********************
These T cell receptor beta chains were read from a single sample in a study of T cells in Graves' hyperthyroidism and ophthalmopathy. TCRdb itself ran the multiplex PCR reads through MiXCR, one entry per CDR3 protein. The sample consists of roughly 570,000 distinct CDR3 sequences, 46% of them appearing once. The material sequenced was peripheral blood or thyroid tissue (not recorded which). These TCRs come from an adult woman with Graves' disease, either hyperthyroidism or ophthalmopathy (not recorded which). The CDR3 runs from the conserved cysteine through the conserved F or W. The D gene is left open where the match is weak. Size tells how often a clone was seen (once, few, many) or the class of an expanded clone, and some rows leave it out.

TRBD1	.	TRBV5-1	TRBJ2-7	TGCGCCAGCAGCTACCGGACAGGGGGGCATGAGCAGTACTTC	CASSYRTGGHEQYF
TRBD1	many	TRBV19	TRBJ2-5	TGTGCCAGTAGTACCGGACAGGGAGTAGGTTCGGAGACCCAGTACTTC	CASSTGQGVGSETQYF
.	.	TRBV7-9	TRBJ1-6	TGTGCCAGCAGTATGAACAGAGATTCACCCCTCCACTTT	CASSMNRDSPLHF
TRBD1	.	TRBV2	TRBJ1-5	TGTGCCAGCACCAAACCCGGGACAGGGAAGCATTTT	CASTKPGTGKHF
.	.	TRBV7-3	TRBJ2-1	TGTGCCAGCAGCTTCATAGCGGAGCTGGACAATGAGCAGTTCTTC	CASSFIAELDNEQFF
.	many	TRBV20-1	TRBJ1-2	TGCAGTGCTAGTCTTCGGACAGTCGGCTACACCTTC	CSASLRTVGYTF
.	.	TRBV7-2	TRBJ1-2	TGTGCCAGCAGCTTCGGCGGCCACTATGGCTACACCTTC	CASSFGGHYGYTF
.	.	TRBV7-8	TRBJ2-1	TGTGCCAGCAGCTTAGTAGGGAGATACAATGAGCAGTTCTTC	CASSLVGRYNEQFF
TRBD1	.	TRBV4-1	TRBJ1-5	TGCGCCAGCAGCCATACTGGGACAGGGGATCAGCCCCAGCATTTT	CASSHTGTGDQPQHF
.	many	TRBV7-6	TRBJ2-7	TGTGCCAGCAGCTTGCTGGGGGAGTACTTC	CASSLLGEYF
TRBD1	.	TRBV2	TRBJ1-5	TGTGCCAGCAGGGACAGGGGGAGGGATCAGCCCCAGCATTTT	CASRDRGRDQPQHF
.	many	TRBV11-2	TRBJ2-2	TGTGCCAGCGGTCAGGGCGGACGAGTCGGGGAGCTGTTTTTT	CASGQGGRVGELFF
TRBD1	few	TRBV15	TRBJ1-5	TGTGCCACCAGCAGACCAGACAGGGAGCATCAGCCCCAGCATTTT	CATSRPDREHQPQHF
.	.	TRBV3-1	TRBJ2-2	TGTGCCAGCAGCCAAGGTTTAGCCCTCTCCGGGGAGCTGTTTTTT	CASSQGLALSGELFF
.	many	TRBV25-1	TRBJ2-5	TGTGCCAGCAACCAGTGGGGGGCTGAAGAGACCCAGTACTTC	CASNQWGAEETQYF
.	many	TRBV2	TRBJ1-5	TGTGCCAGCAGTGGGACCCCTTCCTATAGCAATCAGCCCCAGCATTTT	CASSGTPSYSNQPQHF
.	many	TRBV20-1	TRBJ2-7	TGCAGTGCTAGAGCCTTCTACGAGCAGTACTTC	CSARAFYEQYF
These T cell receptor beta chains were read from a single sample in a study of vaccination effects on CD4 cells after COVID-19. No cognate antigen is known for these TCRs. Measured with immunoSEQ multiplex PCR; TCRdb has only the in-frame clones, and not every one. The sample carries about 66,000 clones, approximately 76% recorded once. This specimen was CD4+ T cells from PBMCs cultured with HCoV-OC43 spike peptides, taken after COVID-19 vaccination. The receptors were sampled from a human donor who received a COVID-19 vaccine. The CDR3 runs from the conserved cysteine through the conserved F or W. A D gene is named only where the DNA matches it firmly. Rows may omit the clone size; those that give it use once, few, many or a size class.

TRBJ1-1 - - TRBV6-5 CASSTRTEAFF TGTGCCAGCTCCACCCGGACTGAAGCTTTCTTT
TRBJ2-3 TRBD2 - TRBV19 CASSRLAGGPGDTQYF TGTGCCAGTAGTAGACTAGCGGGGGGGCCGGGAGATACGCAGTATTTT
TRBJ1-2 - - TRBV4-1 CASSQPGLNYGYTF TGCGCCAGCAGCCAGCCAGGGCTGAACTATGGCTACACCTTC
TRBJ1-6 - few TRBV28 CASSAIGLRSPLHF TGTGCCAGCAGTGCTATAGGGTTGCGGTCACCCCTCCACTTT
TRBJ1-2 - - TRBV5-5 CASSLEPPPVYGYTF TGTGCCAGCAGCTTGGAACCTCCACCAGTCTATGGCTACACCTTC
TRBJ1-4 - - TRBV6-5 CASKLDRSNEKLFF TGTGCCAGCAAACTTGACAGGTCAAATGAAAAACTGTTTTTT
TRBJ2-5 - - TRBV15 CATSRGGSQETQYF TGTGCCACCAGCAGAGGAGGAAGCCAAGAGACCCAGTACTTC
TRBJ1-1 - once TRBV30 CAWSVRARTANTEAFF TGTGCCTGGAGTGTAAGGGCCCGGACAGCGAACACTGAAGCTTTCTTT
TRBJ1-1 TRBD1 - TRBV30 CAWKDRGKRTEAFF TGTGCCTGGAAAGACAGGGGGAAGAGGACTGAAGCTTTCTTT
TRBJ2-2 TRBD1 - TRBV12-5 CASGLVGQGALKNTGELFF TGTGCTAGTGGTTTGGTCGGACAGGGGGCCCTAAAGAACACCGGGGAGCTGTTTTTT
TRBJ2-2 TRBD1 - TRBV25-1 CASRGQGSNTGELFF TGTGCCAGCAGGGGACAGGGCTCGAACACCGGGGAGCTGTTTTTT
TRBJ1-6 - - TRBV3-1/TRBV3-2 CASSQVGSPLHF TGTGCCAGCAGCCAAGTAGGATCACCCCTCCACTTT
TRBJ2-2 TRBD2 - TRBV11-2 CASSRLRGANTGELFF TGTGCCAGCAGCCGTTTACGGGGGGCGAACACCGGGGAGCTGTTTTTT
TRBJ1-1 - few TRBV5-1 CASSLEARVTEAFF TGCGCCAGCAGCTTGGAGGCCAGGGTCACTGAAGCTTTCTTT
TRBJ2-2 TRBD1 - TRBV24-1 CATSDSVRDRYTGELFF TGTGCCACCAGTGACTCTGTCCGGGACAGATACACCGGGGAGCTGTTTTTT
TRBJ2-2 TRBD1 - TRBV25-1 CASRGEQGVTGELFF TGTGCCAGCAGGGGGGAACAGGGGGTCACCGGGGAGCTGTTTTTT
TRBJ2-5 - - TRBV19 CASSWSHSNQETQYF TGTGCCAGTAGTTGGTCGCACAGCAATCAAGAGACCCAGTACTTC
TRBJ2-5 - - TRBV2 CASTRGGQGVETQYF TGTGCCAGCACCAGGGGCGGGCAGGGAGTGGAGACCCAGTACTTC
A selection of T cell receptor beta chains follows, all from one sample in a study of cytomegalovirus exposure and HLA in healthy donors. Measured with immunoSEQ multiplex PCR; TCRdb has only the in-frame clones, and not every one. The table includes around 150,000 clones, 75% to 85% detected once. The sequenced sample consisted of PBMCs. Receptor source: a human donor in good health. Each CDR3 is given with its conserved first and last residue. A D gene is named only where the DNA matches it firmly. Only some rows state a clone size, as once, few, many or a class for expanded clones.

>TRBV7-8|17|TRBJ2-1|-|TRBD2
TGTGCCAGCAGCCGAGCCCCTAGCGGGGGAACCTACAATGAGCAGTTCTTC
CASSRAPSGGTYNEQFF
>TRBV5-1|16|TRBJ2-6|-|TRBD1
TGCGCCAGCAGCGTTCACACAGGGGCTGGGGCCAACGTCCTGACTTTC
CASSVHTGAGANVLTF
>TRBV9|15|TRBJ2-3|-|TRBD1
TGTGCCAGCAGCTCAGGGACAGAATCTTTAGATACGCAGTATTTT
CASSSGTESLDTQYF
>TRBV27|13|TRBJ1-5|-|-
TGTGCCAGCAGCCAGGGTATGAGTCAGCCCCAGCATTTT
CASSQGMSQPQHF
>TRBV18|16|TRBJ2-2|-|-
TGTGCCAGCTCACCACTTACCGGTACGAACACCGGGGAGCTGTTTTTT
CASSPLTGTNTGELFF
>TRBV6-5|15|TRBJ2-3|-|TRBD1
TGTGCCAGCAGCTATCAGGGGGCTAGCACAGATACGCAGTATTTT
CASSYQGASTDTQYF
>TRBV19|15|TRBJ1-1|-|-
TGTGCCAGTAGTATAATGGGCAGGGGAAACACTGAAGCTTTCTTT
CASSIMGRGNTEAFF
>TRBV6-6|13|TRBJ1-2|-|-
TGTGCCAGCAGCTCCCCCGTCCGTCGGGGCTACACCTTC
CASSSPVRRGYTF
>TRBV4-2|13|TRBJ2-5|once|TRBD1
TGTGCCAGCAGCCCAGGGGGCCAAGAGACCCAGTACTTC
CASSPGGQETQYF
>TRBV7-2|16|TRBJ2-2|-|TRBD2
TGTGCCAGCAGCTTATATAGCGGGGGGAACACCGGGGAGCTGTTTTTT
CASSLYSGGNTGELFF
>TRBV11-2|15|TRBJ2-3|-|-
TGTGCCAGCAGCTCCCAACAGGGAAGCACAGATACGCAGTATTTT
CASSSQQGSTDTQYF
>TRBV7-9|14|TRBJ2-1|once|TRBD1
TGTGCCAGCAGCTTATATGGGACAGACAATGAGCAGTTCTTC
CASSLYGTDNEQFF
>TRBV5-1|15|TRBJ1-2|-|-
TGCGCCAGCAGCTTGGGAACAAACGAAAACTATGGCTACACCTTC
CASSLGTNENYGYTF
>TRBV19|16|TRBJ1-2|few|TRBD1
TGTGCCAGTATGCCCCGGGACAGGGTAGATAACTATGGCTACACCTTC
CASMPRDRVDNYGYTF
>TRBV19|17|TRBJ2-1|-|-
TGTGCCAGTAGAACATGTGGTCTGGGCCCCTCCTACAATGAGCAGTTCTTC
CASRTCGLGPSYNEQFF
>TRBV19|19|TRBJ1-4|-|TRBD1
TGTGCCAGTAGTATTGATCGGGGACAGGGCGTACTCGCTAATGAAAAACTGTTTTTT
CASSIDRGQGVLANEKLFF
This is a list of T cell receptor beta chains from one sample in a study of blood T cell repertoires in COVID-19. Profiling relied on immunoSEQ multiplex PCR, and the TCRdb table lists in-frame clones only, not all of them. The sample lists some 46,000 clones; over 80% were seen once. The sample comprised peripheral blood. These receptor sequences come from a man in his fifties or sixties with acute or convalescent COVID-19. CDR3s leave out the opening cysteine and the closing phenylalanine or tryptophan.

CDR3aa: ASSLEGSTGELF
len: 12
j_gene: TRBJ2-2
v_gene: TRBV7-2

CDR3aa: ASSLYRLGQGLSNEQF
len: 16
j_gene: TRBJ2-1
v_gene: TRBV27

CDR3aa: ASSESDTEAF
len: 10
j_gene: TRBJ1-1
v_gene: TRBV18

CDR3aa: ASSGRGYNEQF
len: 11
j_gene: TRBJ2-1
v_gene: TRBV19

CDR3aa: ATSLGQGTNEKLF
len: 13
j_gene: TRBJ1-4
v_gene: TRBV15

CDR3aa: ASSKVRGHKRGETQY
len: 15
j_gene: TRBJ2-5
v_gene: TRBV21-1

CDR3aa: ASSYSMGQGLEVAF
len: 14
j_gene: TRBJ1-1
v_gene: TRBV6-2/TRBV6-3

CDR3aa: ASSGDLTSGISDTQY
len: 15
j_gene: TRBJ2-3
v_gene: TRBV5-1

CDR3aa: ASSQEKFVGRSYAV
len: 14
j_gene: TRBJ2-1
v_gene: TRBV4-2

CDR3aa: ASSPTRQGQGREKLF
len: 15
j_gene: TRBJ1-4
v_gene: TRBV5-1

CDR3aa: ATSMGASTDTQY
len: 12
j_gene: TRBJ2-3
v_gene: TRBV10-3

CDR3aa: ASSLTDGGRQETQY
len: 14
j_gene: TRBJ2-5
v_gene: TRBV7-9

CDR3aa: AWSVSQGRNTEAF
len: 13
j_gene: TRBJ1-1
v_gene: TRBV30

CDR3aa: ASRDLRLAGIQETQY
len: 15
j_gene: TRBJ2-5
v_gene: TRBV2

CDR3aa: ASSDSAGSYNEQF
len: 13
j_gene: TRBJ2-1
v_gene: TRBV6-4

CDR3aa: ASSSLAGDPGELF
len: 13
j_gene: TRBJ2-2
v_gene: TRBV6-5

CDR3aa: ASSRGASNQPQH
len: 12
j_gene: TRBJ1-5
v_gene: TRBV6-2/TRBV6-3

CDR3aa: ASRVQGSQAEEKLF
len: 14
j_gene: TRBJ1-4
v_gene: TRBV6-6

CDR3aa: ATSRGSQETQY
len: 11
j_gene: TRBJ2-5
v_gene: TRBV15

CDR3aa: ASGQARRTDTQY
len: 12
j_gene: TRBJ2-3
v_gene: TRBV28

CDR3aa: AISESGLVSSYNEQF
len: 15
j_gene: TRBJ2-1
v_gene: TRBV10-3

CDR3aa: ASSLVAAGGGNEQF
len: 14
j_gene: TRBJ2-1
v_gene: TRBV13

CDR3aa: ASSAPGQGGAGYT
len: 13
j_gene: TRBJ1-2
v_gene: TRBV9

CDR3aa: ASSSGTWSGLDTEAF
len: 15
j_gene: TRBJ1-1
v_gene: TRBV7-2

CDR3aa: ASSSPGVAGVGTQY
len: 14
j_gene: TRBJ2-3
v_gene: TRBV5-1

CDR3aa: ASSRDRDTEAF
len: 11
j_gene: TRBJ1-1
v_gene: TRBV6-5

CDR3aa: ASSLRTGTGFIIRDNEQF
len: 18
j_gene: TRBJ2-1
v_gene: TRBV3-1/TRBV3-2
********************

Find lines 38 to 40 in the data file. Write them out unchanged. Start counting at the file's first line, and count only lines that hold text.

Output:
A selection of T cell receptor beta chains follows, all from one sample in a study of cytomegalovirus exposure and HLA in healthy donors. Measured with immunoSEQ multiplex PCR; TCRdb has only the in-frame clones, and not every one. The table includes around 150,000 clones, 75% to 85% detected once. The sequenced sample consisted of PBMCs. Receptor source: a human donor in good health. Each CDR3 is given with its conserved first and last residue. A D gene is named only where the DNA matches it firmly. Only some rows state a clone size, as once, few, many or a class for expanded clones.

>TRBV7-8|17|TRBJ2-1|-|TRBD2
TGTGCCAGCAGCCGAGCCCCTAGCGGGGGAACCTACAATGAGCAGTTCTTC